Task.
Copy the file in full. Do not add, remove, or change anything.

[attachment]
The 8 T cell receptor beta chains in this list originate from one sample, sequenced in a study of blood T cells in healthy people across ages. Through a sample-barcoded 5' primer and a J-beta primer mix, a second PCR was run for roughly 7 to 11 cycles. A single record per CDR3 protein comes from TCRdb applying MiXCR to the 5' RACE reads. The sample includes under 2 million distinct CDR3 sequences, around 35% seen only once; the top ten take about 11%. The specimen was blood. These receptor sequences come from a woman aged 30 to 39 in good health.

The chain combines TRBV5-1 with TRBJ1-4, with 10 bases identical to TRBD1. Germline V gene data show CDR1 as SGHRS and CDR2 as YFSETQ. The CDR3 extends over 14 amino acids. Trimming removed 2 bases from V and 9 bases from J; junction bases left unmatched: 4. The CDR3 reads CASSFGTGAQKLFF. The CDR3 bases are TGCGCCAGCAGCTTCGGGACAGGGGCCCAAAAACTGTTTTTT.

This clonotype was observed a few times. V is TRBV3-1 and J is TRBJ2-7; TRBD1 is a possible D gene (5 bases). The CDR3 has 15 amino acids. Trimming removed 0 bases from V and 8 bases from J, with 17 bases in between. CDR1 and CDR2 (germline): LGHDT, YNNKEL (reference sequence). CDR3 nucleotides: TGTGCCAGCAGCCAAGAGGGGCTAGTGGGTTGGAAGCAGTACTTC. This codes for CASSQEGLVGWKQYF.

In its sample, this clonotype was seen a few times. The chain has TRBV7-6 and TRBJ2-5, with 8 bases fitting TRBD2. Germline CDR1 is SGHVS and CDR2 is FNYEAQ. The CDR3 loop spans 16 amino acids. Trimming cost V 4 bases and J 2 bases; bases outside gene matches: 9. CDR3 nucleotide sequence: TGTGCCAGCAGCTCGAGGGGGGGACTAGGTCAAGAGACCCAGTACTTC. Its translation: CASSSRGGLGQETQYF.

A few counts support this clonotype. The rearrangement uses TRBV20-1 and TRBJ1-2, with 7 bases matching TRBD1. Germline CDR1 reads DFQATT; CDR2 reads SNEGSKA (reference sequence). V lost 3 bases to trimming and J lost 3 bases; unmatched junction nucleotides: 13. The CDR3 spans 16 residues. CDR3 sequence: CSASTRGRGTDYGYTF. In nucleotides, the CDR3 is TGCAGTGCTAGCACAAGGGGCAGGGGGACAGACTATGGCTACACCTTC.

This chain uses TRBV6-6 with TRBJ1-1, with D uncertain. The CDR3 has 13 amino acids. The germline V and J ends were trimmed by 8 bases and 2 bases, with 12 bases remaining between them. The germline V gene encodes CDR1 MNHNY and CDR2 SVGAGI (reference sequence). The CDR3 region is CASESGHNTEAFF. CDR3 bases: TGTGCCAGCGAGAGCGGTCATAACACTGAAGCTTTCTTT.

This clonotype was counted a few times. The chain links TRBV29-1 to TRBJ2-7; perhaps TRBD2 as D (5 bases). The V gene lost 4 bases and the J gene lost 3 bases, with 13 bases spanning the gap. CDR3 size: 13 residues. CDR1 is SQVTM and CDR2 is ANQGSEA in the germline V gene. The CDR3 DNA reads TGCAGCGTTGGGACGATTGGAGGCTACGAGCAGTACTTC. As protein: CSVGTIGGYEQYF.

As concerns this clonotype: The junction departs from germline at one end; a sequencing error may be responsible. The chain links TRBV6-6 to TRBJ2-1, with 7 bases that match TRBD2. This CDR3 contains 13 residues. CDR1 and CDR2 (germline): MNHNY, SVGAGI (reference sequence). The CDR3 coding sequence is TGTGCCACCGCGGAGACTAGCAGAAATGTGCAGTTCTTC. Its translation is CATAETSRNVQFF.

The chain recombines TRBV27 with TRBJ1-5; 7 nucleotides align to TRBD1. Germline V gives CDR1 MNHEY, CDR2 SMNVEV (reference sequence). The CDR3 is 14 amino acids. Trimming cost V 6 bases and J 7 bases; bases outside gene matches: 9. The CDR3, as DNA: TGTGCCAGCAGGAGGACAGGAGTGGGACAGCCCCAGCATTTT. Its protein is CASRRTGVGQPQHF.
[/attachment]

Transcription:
The 8 T cell receptor beta chains in this list originate from one sample, sequenced in a study of blood T cells in healthy people across ages. Through a sample-barcoded 5' primer and a J-beta primer mix, a second PCR was run for roughly 7 to 11 cycles. A single record per CDR3 protein comes from TCRdb applying MiXCR to the 5' RACE reads. The sample includes under 2 million distinct CDR3 sequences, around 35% seen only once; the top ten take about 11%. The specimen was blood. These receptor sequences come from a woman aged 30 to 39 in good health.

The chain combines TRBV5-1 with TRBJ1-4, with 10 bases identical to TRBD1. Germline V gene data show CDR1 as SGHRS and CDR2 as YFSETQ. The CDR3 extends over 14 amino acids. Trimming removed 2 bases from V and 9 bases from J; junction bases left unmatched: 4. The CDR3 reads CASSFGTGAQKLFF. The CDR3 bases are TGCGCCAGCAGCTTCGGGACAGGGGCCCAAAAACTGTTTTTT.

This clonotype was observed a few times. V is TRBV3-1 and J is TRBJ2-7; TRBD1 is a possible D gene (5 bases). The CDR3 has 15 amino acids. Trimming removed 0 bases from V and 8 bases from J, with 17 bases in between. CDR1 and CDR2 (germline): LGHDT, YNNKEL (reference sequence). CDR3 nucleotides: TGTGCCAGCAGCCAAGAGGGGCTAGTGGGTTGGAAGCAGTACTTC. This codes for CASSQEGLVGWKQYF.

In its sample, this clonotype was seen a few times. The chain has TRBV7-6 and TRBJ2-5, with 8 bases fitting TRBD2. Germline CDR1 is SGHVS and CDR2 is FNYEAQ. The CDR3 loop spans 16 amino acids. Trimming cost V 4 bases and J 2 bases; bases outside gene matches: 9. CDR3 nucleotide sequence: TGTGCCAGCAGCTCGAGGGGGGGACTAGGTCAAGAGACCCAGTACTTC. Its translation: CASSSRGGLGQETQYF.

A few counts support this clonotype. The rearrangement uses TRBV20-1 and TRBJ1-2, with 7 bases matching TRBD1. Germline CDR1 reads DFQATT; CDR2 reads SNEGSKA (reference sequence). V lost 3 bases to trimming and J lost 3 bases; unmatched junction nucleotides: 13. The CDR3 spans 16 residues. CDR3 sequence: CSASTRGRGTDYGYTF. In nucleotides, the CDR3 is TGCAGTGCTAGCACAAGGGGCAGGGGGACAGACTATGGCTACACCTTC.

This chain uses TRBV6-6 with TRBJ1-1, with D uncertain. The CDR3 has 13 amino acids. The germline V and J ends were trimmed by 8 bases and 2 bases, with 12 bases remaining between them. The germline V gene encodes CDR1 MNHNY and CDR2 SVGAGI (reference sequence). The CDR3 region is CASESGHNTEAFF. CDR3 bases: TGTGCCAGCGAGAGCGGTCATAACACTGAAGCTTTCTTT.

This clonotype was counted a few times. The chain links TRBV29-1 to TRBJ2-7; perhaps TRBD2 as D (5 bases). The V gene lost 4 bases and the J gene lost 3 bases, with 13 bases spanning the gap. CDR3 size: 13 residues. CDR1 is SQVTM and CDR2 is ANQGSEA in the germline V gene. The CDR3 DNA reads TGCAGCGTTGGGACGATTGGAGGCTACGAGCAGTACTTC. As protein: CSVGTIGGYEQYF.

As concerns this clonotype: The junction departs from germline at one end; a sequencing error may be responsible. The chain links TRBV6-6 to TRBJ2-1, with 7 bases that match TRBD2. This CDR3 contains 13 residues. CDR1 and CDR2 (germline): MNHNY, SVGAGI (reference sequence). The CDR3 coding sequence is TGTGCCACCGCGGAGACTAGCAGAAATGTGCAGTTCTTC. Its translation is CATAETSRNVQFF.

The chain recombines TRBV27 with TRBJ1-5; 7 nucleotides align to TRBD1. Germline V gives CDR1 MNHEY, CDR2 SMNVEV (reference sequence). The CDR3 is 14 amino acids. Trimming cost V 6 bases and J 7 bases; bases outside gene matches: 9. The CDR3, as DNA: TGTGCCAGCAGGAGGACAGGAGTGGGACAGCCCCAGCATTTT. Its protein is CASRRTGVGQPQHF.